An electric load is the amount of electric power delivered or required at any specific point or points on a system. The requirement originates at the energy consuming equipment of the consumers. More simply put, a load is the piece of equipment you turn on and off.
Resistive loads primarily offer resistance to the flow of current. Examples of resistive loads include electric heaters, ranges, ovens, toasters, and irons. If the device is supposed to get hot and doesn't move, it's most likely a resistive load.
Inductive loads are usually devices that move and normally include electric magnets, like an electric motor. Examples of inductive loads include such things as power drills, electric mixers, fans, sewing machines, and vacuum cleaners. Transformers also produce inductive loads.
High Inrush loads draw a higher amount of current or amperage when first turned on, compared to the amount of current required to continue running. An example of a high inrush load is a light bulb, which may draw 20 or more times its normal operating current when first turned on. This is often referred to as lamp load. Other examples of loads that have high inrush are switching power supplies (capacitive load) and motors (inductive load).
Typical UL/CSA amperage rating is a single value which represents inductive/resistive loads. If a horsepower rating is listed, it indicates the switch is appropriate for use on motor loads that are rated at the given horsepower. If there is no horsepower rating listed, switches are tested to an inductive/non-horsepower load at 75% of the power factor.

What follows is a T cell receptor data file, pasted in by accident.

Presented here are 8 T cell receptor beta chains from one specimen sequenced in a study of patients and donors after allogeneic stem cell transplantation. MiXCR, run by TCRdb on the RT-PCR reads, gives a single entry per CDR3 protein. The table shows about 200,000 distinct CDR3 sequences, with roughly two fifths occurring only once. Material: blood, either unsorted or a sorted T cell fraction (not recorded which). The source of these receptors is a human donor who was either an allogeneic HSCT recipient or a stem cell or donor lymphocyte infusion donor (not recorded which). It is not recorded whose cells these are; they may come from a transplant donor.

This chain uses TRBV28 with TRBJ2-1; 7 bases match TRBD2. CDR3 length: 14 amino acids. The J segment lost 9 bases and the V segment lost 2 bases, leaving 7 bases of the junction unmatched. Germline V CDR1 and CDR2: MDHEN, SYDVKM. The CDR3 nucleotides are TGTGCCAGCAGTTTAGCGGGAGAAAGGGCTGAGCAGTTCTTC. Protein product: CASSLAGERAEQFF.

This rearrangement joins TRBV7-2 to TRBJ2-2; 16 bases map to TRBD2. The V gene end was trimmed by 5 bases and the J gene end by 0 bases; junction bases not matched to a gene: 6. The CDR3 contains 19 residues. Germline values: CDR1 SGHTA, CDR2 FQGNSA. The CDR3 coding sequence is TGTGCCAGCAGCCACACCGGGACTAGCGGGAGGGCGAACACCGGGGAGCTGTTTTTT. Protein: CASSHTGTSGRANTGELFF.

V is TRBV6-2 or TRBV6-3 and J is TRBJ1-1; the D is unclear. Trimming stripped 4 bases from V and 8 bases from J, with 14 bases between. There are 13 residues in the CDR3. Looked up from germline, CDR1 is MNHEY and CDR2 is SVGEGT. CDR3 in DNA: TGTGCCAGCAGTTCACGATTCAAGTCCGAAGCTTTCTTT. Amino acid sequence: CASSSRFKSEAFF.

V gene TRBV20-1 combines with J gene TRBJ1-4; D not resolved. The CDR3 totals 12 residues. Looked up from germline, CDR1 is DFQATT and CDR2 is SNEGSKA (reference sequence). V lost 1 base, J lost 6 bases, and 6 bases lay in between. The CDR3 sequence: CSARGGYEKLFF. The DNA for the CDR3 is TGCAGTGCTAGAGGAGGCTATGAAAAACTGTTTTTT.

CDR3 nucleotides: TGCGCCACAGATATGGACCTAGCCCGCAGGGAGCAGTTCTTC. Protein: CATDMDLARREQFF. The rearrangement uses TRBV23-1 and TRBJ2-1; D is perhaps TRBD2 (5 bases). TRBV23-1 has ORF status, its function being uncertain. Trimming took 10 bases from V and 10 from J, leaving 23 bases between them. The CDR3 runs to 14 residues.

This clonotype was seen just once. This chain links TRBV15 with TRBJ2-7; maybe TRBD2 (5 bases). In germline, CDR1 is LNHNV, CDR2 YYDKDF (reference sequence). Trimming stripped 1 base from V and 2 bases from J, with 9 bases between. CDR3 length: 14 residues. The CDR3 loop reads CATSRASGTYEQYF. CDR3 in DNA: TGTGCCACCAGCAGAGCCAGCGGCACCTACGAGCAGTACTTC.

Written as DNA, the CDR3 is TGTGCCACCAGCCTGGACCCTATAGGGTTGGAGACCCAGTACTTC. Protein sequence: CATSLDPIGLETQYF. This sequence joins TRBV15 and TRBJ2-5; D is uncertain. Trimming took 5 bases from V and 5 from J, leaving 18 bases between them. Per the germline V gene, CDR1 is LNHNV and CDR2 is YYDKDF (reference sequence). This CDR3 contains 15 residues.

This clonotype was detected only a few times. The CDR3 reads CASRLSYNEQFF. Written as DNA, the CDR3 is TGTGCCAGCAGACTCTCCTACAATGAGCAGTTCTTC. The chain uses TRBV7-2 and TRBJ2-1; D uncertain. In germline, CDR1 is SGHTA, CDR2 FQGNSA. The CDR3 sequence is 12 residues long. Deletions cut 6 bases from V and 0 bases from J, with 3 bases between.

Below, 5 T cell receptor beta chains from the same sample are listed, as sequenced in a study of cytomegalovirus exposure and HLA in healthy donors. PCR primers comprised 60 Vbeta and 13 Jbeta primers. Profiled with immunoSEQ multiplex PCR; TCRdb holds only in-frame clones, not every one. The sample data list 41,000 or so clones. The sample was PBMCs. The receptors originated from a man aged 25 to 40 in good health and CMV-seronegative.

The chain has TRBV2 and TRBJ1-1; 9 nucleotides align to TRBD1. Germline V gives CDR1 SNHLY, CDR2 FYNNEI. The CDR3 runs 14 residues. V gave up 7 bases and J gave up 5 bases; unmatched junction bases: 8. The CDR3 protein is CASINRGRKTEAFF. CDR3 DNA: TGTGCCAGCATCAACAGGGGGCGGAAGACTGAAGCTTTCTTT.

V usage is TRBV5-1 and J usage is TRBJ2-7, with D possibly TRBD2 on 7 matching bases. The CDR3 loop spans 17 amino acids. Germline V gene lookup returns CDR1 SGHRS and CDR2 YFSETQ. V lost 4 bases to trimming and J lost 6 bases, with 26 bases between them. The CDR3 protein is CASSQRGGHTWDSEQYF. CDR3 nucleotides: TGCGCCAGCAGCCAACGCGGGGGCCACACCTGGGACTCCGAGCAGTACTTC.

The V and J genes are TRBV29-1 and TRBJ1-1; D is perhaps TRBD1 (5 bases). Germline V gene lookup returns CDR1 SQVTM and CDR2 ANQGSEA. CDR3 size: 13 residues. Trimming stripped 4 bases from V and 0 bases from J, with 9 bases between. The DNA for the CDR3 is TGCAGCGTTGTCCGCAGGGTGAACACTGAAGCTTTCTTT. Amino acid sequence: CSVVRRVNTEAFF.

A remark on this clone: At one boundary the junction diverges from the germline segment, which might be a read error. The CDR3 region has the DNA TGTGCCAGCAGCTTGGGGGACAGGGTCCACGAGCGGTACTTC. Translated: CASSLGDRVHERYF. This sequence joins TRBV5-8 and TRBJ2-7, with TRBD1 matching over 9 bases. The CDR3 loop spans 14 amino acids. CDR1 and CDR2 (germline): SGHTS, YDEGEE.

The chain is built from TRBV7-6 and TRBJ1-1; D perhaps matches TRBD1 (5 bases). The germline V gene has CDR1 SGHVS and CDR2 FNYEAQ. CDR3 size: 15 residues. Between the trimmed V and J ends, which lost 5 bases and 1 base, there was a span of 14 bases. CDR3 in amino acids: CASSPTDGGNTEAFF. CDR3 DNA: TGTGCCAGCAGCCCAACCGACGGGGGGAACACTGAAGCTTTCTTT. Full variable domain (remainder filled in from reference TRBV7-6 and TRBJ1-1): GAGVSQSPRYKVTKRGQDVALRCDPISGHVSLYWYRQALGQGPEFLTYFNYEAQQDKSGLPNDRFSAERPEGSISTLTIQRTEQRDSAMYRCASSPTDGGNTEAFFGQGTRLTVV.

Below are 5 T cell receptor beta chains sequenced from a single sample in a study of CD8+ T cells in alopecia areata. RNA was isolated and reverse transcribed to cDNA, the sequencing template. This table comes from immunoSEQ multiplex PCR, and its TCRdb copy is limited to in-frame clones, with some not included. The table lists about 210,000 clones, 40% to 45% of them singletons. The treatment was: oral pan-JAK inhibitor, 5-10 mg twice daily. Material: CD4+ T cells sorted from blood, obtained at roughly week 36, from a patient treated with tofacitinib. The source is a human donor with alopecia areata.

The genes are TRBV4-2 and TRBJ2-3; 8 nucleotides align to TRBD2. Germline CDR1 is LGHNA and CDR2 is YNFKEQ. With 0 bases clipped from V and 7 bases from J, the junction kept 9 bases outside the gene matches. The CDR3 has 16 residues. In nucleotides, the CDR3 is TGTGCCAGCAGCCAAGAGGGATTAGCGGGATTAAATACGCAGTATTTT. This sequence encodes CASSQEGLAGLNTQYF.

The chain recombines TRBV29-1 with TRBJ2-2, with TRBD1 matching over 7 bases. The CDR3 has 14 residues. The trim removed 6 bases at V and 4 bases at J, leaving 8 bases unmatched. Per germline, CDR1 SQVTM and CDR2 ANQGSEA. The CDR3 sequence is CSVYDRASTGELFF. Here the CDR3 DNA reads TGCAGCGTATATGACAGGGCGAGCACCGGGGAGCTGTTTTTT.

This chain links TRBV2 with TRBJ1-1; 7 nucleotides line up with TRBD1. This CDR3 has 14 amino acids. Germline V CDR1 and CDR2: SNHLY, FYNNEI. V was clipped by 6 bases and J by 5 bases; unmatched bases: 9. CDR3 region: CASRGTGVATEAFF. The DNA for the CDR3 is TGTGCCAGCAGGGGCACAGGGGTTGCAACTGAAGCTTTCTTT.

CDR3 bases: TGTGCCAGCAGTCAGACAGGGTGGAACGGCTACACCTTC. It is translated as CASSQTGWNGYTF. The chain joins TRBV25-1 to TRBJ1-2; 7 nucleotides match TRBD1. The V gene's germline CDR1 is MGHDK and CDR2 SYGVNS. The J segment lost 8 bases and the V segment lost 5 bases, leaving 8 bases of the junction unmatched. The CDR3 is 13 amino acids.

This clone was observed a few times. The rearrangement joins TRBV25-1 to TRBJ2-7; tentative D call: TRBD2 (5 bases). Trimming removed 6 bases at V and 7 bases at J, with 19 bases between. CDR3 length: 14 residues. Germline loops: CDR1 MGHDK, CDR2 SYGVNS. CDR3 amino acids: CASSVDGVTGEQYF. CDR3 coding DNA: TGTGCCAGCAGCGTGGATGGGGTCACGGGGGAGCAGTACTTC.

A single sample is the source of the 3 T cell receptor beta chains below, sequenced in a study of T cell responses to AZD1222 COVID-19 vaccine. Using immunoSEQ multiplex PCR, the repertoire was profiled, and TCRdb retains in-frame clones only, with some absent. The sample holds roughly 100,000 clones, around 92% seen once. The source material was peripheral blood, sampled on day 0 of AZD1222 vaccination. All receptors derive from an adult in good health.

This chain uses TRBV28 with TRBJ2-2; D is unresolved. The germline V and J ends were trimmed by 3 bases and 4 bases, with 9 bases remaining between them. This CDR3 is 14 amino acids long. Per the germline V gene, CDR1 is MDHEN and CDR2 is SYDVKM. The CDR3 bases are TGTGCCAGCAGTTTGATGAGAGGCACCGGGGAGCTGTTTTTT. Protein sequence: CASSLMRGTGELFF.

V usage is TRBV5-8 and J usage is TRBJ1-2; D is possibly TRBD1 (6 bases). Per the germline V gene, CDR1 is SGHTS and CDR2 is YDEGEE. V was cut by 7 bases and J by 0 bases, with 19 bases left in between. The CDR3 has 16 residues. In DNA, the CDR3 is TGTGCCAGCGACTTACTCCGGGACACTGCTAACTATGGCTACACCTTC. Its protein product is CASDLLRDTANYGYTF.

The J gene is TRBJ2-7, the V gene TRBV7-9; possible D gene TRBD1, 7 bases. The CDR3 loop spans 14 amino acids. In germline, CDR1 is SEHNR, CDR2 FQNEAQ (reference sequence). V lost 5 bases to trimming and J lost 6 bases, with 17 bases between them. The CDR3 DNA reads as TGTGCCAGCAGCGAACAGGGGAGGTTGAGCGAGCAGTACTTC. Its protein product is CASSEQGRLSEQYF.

A typical example of a UL/CSA Rating is listed below:
The typical European rating will distinguish between resistive and inductive load ratings. Below is an example of a typical European rating:
16(4)A 250V ~ T85 µ
In this example the 16 = resistive load amperage; (4) = inductive load amperage; A= amperage; 250V= voltage; ~ = AC; T85= Maximum operating temperature in centigrade; µ = micro-gap (<3mm) approved.
If there is less than 3mm of air space between a switch's contacts in the open position, a micro-gap approval (µ) may be granted. This mark indicates that the switch has general application approval with a qualifier that another device, such as a cord and plug, must provide an alternate means of disconnection from the main power source.
An "L" rating denotes the ability of a switch to handle the initial high inrush characteristics of a Tungsten Filament Lamp on AC voltage only. A "T" rating is the equivalent lamp load for DC.
An "H" rating denotes a non-inductive resistive rating. Ratings listed in Carling Technologies' product information may appear with the symbol "H" or with the words "non-inductive" or "resistive". "H" ratings are typically required for switches used in commercial oven applications.
For illuminated switches with dependent lamps, line voltage should match the lamp voltage rating. For instance, if a 6 volt DC lamp is used, then the switch contacts should only be handling 6 volts DC line voltage; a 125Volt Neon lamp, should not be used on switches managing 250Volts AC. Mismatching these two ratings could result in much shorter than expected lamp life or lamp burn out, or dimmer than expected lamp performance.
All European certified switches have a maximum operating temperature of 85 degrees Centigrade, unless otherwise noted. Switches rated T85, if directly operated, should not be used in applications where the temperature of the actuating member inclusive of any temperature rise exceeds 85 degrees Centigrade.
Unless otherwise noted, all North American rated switches have a maximum material temperature rating of 105 degrees Centigrade.